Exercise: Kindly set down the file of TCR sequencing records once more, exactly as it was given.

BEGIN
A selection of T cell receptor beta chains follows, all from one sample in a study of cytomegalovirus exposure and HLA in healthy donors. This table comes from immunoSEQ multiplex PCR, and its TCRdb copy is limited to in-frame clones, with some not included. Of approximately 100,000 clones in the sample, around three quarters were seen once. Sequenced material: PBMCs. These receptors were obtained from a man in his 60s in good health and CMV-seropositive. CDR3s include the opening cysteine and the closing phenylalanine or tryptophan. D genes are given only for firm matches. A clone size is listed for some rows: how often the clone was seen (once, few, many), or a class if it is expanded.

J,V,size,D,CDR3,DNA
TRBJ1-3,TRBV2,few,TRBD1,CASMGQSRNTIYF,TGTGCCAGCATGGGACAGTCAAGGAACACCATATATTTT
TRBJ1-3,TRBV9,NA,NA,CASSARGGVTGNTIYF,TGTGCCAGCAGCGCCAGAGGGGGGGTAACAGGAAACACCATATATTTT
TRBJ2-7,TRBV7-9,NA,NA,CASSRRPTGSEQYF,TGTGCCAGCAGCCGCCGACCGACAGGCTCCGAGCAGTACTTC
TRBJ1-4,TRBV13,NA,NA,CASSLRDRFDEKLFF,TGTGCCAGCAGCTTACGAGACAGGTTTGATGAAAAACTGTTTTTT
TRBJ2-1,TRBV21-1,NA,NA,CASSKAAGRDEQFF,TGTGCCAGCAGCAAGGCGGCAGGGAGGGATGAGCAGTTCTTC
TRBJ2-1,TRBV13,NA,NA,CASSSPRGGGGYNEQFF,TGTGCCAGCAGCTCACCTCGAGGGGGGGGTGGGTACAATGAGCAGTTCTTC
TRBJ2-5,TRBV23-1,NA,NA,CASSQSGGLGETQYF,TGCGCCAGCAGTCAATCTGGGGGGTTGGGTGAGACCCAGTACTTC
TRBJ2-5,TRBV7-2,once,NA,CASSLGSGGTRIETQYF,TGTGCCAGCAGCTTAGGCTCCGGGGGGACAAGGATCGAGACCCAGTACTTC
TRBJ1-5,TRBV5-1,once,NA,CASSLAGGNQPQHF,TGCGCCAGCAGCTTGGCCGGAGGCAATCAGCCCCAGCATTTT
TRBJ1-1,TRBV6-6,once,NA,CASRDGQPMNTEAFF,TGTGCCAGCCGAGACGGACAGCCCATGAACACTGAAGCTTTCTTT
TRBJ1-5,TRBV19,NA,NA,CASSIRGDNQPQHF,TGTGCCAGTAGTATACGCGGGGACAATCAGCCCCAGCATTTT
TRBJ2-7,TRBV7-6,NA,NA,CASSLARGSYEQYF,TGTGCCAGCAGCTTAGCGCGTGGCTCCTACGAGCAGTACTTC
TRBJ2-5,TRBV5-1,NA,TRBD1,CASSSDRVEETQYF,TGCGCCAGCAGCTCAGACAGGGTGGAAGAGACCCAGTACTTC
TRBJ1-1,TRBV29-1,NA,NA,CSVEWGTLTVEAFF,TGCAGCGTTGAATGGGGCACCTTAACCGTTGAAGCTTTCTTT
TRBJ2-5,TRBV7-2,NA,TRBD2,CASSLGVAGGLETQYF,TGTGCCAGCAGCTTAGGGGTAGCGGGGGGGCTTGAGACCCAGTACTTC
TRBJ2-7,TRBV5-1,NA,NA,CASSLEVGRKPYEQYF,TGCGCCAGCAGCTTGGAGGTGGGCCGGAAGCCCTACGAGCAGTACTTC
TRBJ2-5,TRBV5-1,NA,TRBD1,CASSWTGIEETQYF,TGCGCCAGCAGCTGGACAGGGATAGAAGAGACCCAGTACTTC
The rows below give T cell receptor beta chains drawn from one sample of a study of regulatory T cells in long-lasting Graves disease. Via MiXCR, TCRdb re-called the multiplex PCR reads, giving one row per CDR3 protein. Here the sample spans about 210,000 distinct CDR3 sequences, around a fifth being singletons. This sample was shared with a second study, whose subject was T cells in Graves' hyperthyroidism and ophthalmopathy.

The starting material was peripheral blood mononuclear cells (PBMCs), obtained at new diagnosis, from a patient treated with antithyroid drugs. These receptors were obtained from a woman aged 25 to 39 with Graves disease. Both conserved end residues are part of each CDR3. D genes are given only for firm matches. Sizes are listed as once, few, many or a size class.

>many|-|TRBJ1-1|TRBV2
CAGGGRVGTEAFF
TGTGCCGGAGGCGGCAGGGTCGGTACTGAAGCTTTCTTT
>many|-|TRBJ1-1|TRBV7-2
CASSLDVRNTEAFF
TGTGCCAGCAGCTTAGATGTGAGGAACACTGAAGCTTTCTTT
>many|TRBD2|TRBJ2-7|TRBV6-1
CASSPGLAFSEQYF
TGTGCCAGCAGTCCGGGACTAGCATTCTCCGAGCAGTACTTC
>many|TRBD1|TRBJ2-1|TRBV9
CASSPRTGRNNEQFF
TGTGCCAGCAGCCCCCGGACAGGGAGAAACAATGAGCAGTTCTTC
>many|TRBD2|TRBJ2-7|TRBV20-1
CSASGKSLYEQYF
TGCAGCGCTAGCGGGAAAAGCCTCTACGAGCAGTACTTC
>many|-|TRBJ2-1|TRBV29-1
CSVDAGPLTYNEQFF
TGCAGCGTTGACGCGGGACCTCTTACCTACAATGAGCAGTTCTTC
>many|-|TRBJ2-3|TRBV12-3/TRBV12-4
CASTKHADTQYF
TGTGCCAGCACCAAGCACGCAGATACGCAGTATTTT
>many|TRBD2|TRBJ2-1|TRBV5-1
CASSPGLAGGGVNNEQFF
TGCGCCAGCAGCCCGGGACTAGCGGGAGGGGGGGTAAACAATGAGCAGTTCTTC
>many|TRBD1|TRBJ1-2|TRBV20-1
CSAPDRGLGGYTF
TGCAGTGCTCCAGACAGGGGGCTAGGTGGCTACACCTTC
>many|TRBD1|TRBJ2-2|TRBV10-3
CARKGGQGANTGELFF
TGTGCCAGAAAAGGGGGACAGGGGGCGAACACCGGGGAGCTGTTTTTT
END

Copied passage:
A selection of T cell receptor beta chains follows, all from one sample in a study of cytomegalovirus exposure and HLA in healthy donors. This table comes from immunoSEQ multiplex PCR, and its TCRdb copy is limited to in-frame clones, with some not included. Of approximately 100,000 clones in the sample, around three quarters were seen once. Sequenced material: PBMCs. These receptors were obtained from a man in his 60s in good health and CMV-seropositive. CDR3s include the opening cysteine and the closing phenylalanine or tryptophan. D genes are given only for firm matches. A clone size is listed for some rows: how often the clone was seen (once, few, many), or a class if it is expanded.

J,V,size,D,CDR3,DNA
TRBJ1-3,TRBV2,few,TRBD1,CASMGQSRNTIYF,TGTGCCAGCATGGGACAGTCAAGGAACACCATATATTTT
TRBJ1-3,TRBV9,NA,NA,CASSARGGVTGNTIYF,TGTGCCAGCAGCGCCAGAGGGGGGGTAACAGGAAACACCATATATTTT
TRBJ2-7,TRBV7-9,NA,NA,CASSRRPTGSEQYF,TGTGCCAGCAGCCGCCGACCGACAGGCTCCGAGCAGTACTTC
TRBJ1-4,TRBV13,NA,NA,CASSLRDRFDEKLFF,TGTGCCAGCAGCTTACGAGACAGGTTTGATGAAAAACTGTTTTTT
TRBJ2-1,TRBV21-1,NA,NA,CASSKAAGRDEQFF,TGTGCCAGCAGCAAGGCGGCAGGGAGGGATGAGCAGTTCTTC
TRBJ2-1,TRBV13,NA,NA,CASSSPRGGGGYNEQFF,TGTGCCAGCAGCTCACCTCGAGGGGGGGGTGGGTACAATGAGCAGTTCTTC
TRBJ2-5,TRBV23-1,NA,NA,CASSQSGGLGETQYF,TGCGCCAGCAGTCAATCTGGGGGGTTGGGTGAGACCCAGTACTTC
TRBJ2-5,TRBV7-2,once,NA,CASSLGSGGTRIETQYF,TGTGCCAGCAGCTTAGGCTCCGGGGGGACAAGGATCGAGACCCAGTACTTC
TRBJ1-5,TRBV5-1,once,NA,CASSLAGGNQPQHF,TGCGCCAGCAGCTTGGCCGGAGGCAATCAGCCCCAGCATTTT
TRBJ1-1,TRBV6-6,once,NA,CASRDGQPMNTEAFF,TGTGCCAGCCGAGACGGACAGCCCATGAACACTGAAGCTTTCTTT
TRBJ1-5,TRBV19,NA,NA,CASSIRGDNQPQHF,TGTGCCAGTAGTATACGCGGGGACAATCAGCCCCAGCATTTT
TRBJ2-7,TRBV7-6,NA,NA,CASSLARGSYEQYF,TGTGCCAGCAGCTTAGCGCGTGGCTCCTACGAGCAGTACTTC
TRBJ2-5,TRBV5-1,NA,TRBD1,CASSSDRVEETQYF,TGCGCCAGCAGCTCAGACAGGGTGGAAGAGACCCAGTACTTC
TRBJ1-1,TRBV29-1,NA,NA,CSVEWGTLTVEAFF,TGCAGCGTTGAATGGGGCACCTTAACCGTTGAAGCTTTCTTT
TRBJ2-5,TRBV7-2,NA,TRBD2,CASSLGVAGGLETQYF,TGTGCCAGCAGCTTAGGGGTAGCGGGGGGGCTTGAGACCCAGTACTTC
TRBJ2-7,TRBV5-1,NA,NA,CASSLEVGRKPYEQYF,TGCGCCAGCAGCTTGGAGGTGGGCCGGAAGCCCTACGAGCAGTACTTC
TRBJ2-5,TRBV5-1,NA,TRBD1,CASSWTGIEETQYF,TGCGCCAGCAGCTGGACAGGGATAGAAGAGACCCAGTACTTC
The rows below give T cell receptor beta chains drawn from one sample of a study of regulatory T cells in long-lasting Graves disease. Via MiXCR, TCRdb re-called the multiplex PCR reads, giving one row per CDR3 protein. Here the sample spans about 210,000 distinct CDR3 sequences, around a fifth being singletons. This sample was shared with a second study, whose subject was T cells in Graves' hyperthyroidism and ophthalmopathy.

The starting material was peripheral blood mononuclear cells (PBMCs), obtained at new diagnosis, from a patient treated with antithyroid drugs. These receptors were obtained from a woman aged 25 to 39 with Graves disease. Both conserved end residues are part of each CDR3. D genes are given only for firm matches. Sizes are listed as once, few, many or a size class.

>many|-|TRBJ1-1|TRBV2
CAGGGRVGTEAFF
TGTGCCGGAGGCGGCAGGGTCGGTACTGAAGCTTTCTTT
>many|-|TRBJ1-1|TRBV7-2
CASSLDVRNTEAFF
TGTGCCAGCAGCTTAGATGTGAGGAACACTGAAGCTTTCTTT
>many|TRBD2|TRBJ2-7|TRBV6-1
CASSPGLAFSEQYF
TGTGCCAGCAGTCCGGGACTAGCATTCTCCGAGCAGTACTTC
>many|TRBD1|TRBJ2-1|TRBV9
CASSPRTGRNNEQFF
TGTGCCAGCAGCCCCCGGACAGGGAGAAACAATGAGCAGTTCTTC
>many|TRBD2|TRBJ2-7|TRBV20-1
CSASGKSLYEQYF
TGCAGCGCTAGCGGGAAAAGCCTCTACGAGCAGTACTTC
>many|-|TRBJ2-1|TRBV29-1
CSVDAGPLTYNEQFF
TGCAGCGTTGACGCGGGACCTCTTACCTACAATGAGCAGTTCTTC
>many|-|TRBJ2-3|TRBV12-3/TRBV12-4
CASTKHADTQYF
TGTGCCAGCACCAAGCACGCAGATACGCAGTATTTT
>many|TRBD2|TRBJ2-1|TRBV5-1
CASSPGLAGGGVNNEQFF
TGCGCCAGCAGCCCGGGACTAGCGGGAGGGGGGGTAAACAATGAGCAGTTCTTC
>many|TRBD1|TRBJ1-2|TRBV20-1
CSAPDRGLGGYTF
TGCAGTGCTCCAGACAGGGGGCTAGGTGGCTACACCTTC
>many|TRBD1|TRBJ2-2|TRBV10-3
CARKGGQGANTGELFF
TGTGCCAGAAAAGGGGGACAGGGGGCGAACACCGGGGAGCTGTTTTTT